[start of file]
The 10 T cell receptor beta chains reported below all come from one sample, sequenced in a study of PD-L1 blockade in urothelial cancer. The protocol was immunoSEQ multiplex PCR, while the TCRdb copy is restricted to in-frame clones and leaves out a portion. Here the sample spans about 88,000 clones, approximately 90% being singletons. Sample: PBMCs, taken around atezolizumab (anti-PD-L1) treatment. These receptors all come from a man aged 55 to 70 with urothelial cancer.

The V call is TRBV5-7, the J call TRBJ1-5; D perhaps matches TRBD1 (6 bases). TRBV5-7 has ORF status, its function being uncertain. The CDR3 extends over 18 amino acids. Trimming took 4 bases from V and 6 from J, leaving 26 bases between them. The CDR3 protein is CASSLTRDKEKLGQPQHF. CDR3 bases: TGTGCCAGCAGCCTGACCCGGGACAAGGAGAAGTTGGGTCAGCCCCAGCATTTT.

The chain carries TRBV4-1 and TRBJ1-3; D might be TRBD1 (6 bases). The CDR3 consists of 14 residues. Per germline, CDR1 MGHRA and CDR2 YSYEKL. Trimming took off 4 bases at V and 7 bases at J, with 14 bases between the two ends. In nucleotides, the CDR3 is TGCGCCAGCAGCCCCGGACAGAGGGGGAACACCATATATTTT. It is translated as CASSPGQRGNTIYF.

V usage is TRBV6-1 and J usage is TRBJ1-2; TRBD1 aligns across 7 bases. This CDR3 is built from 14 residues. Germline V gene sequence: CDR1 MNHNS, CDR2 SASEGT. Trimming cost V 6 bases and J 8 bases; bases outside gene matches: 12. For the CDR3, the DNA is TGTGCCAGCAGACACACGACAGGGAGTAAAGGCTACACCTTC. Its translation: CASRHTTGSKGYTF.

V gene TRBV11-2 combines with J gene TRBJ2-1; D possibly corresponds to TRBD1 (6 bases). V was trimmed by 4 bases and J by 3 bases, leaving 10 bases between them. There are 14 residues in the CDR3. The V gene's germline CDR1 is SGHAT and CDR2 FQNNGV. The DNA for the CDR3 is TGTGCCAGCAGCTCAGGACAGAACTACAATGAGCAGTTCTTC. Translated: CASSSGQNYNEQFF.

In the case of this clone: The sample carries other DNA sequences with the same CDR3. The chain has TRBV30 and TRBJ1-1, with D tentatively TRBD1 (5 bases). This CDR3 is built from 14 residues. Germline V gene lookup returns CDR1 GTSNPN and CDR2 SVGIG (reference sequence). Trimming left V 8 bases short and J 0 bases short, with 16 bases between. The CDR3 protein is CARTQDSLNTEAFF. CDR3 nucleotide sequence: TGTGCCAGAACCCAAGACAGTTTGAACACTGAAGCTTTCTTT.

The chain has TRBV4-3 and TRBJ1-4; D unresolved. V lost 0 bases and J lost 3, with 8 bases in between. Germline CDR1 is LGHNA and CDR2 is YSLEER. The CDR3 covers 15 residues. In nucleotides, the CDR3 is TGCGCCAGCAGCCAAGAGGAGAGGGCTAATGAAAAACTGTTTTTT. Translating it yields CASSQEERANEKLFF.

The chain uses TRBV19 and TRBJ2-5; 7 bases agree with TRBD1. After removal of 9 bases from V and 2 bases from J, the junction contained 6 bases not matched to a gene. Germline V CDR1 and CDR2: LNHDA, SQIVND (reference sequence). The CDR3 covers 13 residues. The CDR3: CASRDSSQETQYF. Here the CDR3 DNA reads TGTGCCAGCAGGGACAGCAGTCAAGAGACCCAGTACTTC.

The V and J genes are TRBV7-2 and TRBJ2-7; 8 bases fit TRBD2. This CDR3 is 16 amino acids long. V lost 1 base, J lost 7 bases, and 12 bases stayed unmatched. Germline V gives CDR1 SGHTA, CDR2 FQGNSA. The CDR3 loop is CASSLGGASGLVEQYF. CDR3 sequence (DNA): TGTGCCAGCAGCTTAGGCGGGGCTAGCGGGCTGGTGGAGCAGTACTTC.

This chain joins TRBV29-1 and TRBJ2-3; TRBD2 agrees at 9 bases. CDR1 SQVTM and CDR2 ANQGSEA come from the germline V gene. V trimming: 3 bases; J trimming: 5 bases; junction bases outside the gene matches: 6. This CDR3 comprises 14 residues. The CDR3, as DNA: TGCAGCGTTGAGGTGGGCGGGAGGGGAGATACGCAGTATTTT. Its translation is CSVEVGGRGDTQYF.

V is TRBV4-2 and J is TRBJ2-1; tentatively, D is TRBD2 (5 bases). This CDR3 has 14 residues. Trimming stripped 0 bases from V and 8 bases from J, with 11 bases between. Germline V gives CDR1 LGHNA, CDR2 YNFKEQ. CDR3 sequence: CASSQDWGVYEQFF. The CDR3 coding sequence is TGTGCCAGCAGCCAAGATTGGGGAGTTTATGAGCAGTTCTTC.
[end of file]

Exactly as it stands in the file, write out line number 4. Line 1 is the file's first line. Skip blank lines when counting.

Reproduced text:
V usage is TRBV6-1 and J usage is TRBJ1-2; TRBD1 aligns across 7 bases. This CDR3 is built from 14 residues. Germline V gene sequence: CDR1 MNHNS, CDR2 SASEGT. Trimming cost V 6 bases and J 8 bases; bases outside gene matches: 12. For the CDR3, the DNA is TGTGCCAGCAGACACACGACAGGGAGTAAAGGCTACACCTTC. Its translation: CASRHTTGSKGYTF.